Physical appearance is becoming an increasingly prominent part of countless popular TikTok trends, but what kind of impact is this having on people’s attitude to appearance as a whole on the app?
Particularly over the past year, TikTok has become a primary hub for viral videos, trends, and music discovery, with the app’s many features and filters providing plenty of material for its millions of users to use.
As with many other social media apps before it, ‘catfish’ transformations or other physical appearance-focused videos are seeing a huge rise in popularity on TikTok.
While many of the trends are made with the intention of being a self-confidence booster, these videos, along with other trends that seek to focus on appearance, are proving to generate more toxicity than positivity, resulting in countless disturbing comment sections. But how are these trends contributing to negativity on the app?
“Musty or clean?”
Exactly what the criteria are for being ‘musty’ or ‘clean’ are still up in the air, but that’s part of the appeal of this trend. People ask their viewers to tell them which of the two they are, and commenters get bizarrely specific with their descriptions.
“You look clean, but also like you smoke and use heavy perfumes,” one commenter says about a young girl asking her followers for opinions. “If your hair was all the same color you would look less musty, if that makes sense,” another writes.
As the trend started to spread further across the app, people realized that it tends to be conventionally attractive people who get called ‘clean,’ and unconventionally attractive people who are deemed ‘musty.’
This highlights an age-old problem in which attractiveness is seen to be directly correlated with hygiene. It’s perpetuating the idea that people, women in particular, have a responsibility to be beautiful. It makes people feel justified in insulting each other.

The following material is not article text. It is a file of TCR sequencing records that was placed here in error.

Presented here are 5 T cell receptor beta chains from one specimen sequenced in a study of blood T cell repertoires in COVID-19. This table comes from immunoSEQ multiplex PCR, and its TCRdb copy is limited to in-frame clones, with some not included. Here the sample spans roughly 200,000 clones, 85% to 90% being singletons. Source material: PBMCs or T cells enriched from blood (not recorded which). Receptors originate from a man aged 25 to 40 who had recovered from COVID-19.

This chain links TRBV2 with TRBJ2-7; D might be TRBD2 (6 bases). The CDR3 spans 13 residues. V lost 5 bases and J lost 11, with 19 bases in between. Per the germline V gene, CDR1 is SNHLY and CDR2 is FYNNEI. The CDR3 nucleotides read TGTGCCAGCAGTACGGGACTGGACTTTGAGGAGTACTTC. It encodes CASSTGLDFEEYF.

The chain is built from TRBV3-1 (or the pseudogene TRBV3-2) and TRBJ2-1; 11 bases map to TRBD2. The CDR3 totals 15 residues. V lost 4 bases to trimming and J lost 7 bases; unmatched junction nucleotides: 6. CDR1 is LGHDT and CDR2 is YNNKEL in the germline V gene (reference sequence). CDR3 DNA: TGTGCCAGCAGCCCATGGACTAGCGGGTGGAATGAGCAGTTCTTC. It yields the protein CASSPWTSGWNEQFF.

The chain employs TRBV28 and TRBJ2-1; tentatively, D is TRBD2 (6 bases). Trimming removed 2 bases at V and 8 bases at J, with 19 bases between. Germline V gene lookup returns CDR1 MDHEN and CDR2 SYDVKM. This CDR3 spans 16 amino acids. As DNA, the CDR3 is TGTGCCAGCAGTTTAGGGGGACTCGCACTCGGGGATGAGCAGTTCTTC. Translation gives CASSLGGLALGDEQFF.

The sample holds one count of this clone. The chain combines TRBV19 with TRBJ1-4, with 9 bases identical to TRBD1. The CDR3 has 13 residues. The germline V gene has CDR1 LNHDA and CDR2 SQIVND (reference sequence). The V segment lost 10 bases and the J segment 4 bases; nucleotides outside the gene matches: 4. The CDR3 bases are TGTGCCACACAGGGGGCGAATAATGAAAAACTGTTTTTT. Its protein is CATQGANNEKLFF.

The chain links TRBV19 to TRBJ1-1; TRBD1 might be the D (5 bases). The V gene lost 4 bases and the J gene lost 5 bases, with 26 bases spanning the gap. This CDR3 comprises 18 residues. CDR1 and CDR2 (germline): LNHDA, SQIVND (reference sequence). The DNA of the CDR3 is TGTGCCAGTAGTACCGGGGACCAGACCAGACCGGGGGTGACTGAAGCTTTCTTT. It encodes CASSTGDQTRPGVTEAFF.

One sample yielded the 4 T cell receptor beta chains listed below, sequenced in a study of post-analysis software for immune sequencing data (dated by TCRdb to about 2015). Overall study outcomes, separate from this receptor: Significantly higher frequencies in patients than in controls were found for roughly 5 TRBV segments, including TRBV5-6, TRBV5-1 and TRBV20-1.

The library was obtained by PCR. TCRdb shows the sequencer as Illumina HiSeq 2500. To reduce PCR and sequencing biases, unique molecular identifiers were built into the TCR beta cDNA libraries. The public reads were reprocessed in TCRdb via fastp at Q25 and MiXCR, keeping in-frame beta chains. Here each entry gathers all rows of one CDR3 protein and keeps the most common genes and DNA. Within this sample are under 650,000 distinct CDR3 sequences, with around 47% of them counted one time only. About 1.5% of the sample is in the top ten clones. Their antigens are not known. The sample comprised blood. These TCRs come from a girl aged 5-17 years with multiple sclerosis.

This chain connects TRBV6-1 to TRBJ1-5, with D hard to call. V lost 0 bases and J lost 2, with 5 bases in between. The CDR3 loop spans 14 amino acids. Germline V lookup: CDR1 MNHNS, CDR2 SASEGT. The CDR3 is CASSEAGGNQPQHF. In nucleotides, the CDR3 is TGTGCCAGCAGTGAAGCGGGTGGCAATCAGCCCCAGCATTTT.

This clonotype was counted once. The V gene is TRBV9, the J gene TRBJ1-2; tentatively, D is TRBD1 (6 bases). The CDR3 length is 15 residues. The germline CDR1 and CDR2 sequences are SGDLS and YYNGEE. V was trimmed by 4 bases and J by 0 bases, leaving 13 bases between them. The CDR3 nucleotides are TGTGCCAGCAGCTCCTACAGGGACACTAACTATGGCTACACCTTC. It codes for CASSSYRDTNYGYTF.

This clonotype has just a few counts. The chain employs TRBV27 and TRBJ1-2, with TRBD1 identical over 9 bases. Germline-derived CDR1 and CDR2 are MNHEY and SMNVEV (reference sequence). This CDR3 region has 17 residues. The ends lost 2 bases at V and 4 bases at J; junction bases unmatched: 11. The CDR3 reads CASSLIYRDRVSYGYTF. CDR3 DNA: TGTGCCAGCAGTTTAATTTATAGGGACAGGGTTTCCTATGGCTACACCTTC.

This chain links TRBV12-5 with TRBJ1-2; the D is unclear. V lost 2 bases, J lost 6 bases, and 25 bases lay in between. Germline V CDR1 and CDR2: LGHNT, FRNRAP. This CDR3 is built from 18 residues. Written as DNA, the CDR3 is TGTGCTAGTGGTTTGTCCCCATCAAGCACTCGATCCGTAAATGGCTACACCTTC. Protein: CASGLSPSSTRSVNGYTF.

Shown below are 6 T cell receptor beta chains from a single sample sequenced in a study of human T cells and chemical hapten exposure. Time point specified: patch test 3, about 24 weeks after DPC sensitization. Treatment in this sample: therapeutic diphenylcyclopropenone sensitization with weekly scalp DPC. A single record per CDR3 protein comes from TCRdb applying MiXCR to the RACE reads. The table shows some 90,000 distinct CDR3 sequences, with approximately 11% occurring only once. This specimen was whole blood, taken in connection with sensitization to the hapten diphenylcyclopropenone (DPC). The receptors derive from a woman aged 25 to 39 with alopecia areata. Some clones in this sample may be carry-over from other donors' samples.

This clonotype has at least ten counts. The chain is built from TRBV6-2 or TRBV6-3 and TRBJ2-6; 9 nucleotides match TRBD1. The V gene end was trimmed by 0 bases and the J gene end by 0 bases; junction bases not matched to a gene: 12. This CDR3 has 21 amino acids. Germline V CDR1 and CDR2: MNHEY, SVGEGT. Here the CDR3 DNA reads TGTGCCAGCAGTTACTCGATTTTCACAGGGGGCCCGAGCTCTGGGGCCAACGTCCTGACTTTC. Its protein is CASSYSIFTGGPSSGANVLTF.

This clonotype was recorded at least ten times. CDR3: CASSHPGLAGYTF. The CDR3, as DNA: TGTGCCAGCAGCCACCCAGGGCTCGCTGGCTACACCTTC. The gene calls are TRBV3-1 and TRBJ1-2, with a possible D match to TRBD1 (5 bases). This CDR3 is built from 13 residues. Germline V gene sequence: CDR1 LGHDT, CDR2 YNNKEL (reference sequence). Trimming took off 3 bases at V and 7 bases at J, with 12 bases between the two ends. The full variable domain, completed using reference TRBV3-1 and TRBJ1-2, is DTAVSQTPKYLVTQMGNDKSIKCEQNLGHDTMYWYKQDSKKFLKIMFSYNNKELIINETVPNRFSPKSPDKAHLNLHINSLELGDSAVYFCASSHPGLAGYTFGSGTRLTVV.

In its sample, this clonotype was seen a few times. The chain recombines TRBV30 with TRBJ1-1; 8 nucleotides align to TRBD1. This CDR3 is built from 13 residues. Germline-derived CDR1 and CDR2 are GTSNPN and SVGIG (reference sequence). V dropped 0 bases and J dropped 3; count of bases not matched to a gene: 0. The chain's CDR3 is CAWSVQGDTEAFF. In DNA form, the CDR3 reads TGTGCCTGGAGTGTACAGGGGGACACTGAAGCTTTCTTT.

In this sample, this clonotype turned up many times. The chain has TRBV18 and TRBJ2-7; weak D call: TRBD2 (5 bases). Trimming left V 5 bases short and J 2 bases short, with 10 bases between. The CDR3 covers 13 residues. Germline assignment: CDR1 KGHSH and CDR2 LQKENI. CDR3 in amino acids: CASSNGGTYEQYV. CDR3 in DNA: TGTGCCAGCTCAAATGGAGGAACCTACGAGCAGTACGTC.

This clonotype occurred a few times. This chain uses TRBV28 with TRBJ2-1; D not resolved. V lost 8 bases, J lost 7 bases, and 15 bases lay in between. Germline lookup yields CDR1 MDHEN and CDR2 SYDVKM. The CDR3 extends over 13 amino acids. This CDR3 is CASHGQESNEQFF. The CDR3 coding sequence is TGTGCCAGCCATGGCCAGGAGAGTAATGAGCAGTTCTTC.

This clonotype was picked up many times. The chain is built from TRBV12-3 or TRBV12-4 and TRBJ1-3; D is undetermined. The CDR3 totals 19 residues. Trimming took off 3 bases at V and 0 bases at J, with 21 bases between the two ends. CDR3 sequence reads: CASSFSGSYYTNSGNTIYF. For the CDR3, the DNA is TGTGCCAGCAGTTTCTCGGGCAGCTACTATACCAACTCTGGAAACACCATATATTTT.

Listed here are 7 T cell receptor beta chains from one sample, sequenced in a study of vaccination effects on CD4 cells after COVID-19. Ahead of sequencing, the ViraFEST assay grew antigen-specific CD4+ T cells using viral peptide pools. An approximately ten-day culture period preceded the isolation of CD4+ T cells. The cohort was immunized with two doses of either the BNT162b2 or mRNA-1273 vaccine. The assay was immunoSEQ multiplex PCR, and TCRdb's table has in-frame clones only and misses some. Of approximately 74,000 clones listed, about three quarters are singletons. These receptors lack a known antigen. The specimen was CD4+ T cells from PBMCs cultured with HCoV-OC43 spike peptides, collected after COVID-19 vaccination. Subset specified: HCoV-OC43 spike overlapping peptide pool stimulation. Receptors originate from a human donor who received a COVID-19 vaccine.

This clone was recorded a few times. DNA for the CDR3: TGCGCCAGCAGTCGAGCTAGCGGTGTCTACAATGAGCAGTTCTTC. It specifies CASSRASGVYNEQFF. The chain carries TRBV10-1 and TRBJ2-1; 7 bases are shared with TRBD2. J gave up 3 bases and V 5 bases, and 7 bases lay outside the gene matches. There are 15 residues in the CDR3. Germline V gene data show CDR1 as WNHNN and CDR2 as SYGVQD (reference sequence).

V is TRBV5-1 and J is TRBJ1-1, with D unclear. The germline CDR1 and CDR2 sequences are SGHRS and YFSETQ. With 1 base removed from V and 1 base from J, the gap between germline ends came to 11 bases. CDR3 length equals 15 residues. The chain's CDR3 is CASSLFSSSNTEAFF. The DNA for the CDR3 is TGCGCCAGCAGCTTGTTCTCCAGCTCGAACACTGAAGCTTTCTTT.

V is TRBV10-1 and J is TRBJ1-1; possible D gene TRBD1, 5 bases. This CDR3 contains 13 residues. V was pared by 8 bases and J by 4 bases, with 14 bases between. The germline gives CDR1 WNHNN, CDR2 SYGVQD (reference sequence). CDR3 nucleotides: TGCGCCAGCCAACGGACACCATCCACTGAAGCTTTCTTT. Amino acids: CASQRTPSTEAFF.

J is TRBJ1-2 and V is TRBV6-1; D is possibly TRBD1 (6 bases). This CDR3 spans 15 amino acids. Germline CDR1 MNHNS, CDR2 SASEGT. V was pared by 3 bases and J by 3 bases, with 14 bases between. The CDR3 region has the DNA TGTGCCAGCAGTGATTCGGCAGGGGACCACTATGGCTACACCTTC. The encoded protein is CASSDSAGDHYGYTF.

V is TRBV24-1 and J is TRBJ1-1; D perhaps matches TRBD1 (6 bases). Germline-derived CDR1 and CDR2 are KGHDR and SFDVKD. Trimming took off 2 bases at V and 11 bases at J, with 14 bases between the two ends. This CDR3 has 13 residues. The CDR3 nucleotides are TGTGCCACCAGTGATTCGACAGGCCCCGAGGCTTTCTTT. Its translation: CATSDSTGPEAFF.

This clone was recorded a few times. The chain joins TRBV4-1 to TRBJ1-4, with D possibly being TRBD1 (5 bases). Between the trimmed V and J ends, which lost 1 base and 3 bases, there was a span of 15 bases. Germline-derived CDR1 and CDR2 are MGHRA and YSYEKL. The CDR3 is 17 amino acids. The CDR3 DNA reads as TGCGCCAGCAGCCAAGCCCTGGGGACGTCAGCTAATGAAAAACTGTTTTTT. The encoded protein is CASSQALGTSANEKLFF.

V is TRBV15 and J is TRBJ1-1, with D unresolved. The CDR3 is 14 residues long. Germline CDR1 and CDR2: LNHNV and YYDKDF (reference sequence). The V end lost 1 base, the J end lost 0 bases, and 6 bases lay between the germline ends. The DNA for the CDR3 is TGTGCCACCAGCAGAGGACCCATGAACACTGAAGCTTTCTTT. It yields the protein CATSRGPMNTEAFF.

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While the trend started as a practically meaningless label, the word “musty” has all too easily slipped into the vocabulary of the average TikTok user, and it’s not uncommon to find the insult in hate comments across the app.
A popular type of transformation trend sees people showing the before and after of their plastic surgery, with some creators even building a following from the hype surrounding their surgery.
One user with a larger nose showed the process of having plastic surgery, the video showing a clip from each day of recovery. After dealing with the extraordinarily painful-looking recovery process, she finally revealed her new nose, free of bruising.
But commenters were not happy. Why? Because they claimed her nose wasn’t that different. By conventional standards, her nose was still bigger than average, but she’d had a bump on the bridge shaved down so the line was smoother, and she looked much more confident and happy as a result.
“So you’re telling me that you spent thousands of dollars and a month in recovery with a broken face to have the smallest bump go down?” one commenter wrote. “Get ya money back, no difference,” said another.
People acted as if it was a disappointing ending to a TV show they were invested in, forgetting that the surgery was never for them in the first place. They felt like they had a right to comment cruel things about her because, in their eyes, the 45 seconds they spent watching the build-up to the reveal weren’t worth it.
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While this trend, and others like it, offer a way for people to show off the new ‘confident’ version of themselves following their surgery, it actually opens up the floor for criticism. It’s not the creator’s fault that they receive criticism, but is an issue with appearance-obsessed internet culture as a whole.
What are the effects?
These trends are training people to be critical. If you spend enough time carefully considering whether someone is ‘musty’ or ‘clean,’ or whether their surgery was actually worth it, then you start projecting those expectations on those who want nothing to do with these trends.
Appearance-based trends have cultivated an environment in which judgment is normal, and bullying is accepted as comedy. In cruel onslaughts of hate, thousands of people flock to comment sections mock the appearance of creators who end up on their FYP.
“I RAN to the comment section” is practically code for, “I had a mean thought that I should have kept to myself, but I’m relieved to see that we can all openly ridicule this person for circumstances outside of their control, together.”
Trends that focus so heavily on the physical attractiveness of the participants are perpetuating the idea that being conventionally attractive is important. It makes people feel as though they have the right to critique some else’s appearance if they’ve put themselves on the internet, which is having a detrimental effect on the mental health of many TikTok users.